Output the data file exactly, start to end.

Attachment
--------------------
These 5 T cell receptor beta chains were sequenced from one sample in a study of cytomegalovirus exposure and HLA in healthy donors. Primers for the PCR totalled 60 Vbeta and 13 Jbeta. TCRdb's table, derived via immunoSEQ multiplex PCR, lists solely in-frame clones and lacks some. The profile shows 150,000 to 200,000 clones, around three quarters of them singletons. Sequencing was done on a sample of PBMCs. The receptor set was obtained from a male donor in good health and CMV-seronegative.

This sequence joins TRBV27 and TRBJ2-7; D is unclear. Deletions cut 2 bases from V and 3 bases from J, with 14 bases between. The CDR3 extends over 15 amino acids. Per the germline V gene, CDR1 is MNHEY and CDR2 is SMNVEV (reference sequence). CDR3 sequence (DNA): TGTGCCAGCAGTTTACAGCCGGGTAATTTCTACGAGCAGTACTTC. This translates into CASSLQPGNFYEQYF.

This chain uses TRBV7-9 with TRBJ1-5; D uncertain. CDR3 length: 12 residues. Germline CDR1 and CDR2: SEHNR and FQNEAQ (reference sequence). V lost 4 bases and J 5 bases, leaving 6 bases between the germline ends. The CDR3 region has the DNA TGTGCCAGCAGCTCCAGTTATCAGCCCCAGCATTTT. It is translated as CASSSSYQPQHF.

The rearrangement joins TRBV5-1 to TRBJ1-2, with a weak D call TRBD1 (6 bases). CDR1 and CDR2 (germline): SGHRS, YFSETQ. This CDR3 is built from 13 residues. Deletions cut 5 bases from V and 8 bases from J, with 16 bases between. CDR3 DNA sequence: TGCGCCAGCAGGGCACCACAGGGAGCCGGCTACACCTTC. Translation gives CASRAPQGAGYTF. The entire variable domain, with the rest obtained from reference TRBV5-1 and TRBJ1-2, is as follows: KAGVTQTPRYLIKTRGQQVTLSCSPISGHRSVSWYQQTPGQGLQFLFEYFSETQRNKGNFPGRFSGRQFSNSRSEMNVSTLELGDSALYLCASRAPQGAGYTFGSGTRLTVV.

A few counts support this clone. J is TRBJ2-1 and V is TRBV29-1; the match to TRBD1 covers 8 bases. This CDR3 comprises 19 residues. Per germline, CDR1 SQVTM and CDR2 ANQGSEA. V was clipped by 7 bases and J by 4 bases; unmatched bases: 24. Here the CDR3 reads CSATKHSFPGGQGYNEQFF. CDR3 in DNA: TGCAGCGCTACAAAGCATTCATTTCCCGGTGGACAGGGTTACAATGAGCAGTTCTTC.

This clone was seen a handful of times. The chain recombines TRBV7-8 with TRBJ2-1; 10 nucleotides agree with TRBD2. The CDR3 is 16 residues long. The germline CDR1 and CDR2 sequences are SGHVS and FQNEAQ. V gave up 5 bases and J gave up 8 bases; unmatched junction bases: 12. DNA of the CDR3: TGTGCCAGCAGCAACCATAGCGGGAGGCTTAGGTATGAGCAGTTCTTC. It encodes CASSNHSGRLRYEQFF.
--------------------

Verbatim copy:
These 5 T cell receptor beta chains were sequenced from one sample in a study of cytomegalovirus exposure and HLA in healthy donors. Primers for the PCR totalled 60 Vbeta and 13 Jbeta. TCRdb's table, derived via immunoSEQ multiplex PCR, lists solely in-frame clones and lacks some. The profile shows 150,000 to 200,000 clones, around three quarters of them singletons. Sequencing was done on a sample of PBMCs. The receptor set was obtained from a male donor in good health and CMV-seronegative.

This sequence joins TRBV27 and TRBJ2-7; D is unclear. Deletions cut 2 bases from V and 3 bases from J, with 14 bases between. The CDR3 extends over 15 amino acids. Per the germline V gene, CDR1 is MNHEY and CDR2 is SMNVEV (reference sequence). CDR3 sequence (DNA): TGTGCCAGCAGTTTACAGCCGGGTAATTTCTACGAGCAGTACTTC. This translates into CASSLQPGNFYEQYF.

This chain uses TRBV7-9 with TRBJ1-5; D uncertain. CDR3 length: 12 residues. Germline CDR1 and CDR2: SEHNR and FQNEAQ (reference sequence). V lost 4 bases and J 5 bases, leaving 6 bases between the germline ends. The CDR3 region has the DNA TGTGCCAGCAGCTCCAGTTATCAGCCCCAGCATTTT. It is translated as CASSSSYQPQHF.

The rearrangement joins TRBV5-1 to TRBJ1-2, with a weak D call TRBD1 (6 bases). CDR1 and CDR2 (germline): SGHRS, YFSETQ. This CDR3 is built from 13 residues. Deletions cut 5 bases from V and 8 bases from J, with 16 bases between. CDR3 DNA sequence: TGCGCCAGCAGGGCACCACAGGGAGCCGGCTACACCTTC. Translation gives CASRAPQGAGYTF. The entire variable domain, with the rest obtained from reference TRBV5-1 and TRBJ1-2, is as follows: KAGVTQTPRYLIKTRGQQVTLSCSPISGHRSVSWYQQTPGQGLQFLFEYFSETQRNKGNFPGRFSGRQFSNSRSEMNVSTLELGDSALYLCASRAPQGAGYTFGSGTRLTVV.

A few counts support this clone. J is TRBJ2-1 and V is TRBV29-1; the match to TRBD1 covers 8 bases. This CDR3 comprises 19 residues. Per germline, CDR1 SQVTM and CDR2 ANQGSEA. V was clipped by 7 bases and J by 4 bases; unmatched bases: 24. Here the CDR3 reads CSATKHSFPGGQGYNEQFF. CDR3 in DNA: TGCAGCGCTACAAAGCATTCATTTCCCGGTGGACAGGGTTACAATGAGCAGTTCTTC.

This clone was seen a handful of times. The chain recombines TRBV7-8 with TRBJ2-1; 10 nucleotides agree with TRBD2. The CDR3 is 16 residues long. The germline CDR1 and CDR2 sequences are SGHVS and FQNEAQ. V gave up 5 bases and J gave up 8 bases; unmatched junction bases: 12. DNA of the CDR3: TGTGCCAGCAGCAACCATAGCGGGAGGCTTAGGTATGAGCAGTTCTTC. It encodes CASSNHSGRLRYEQFF.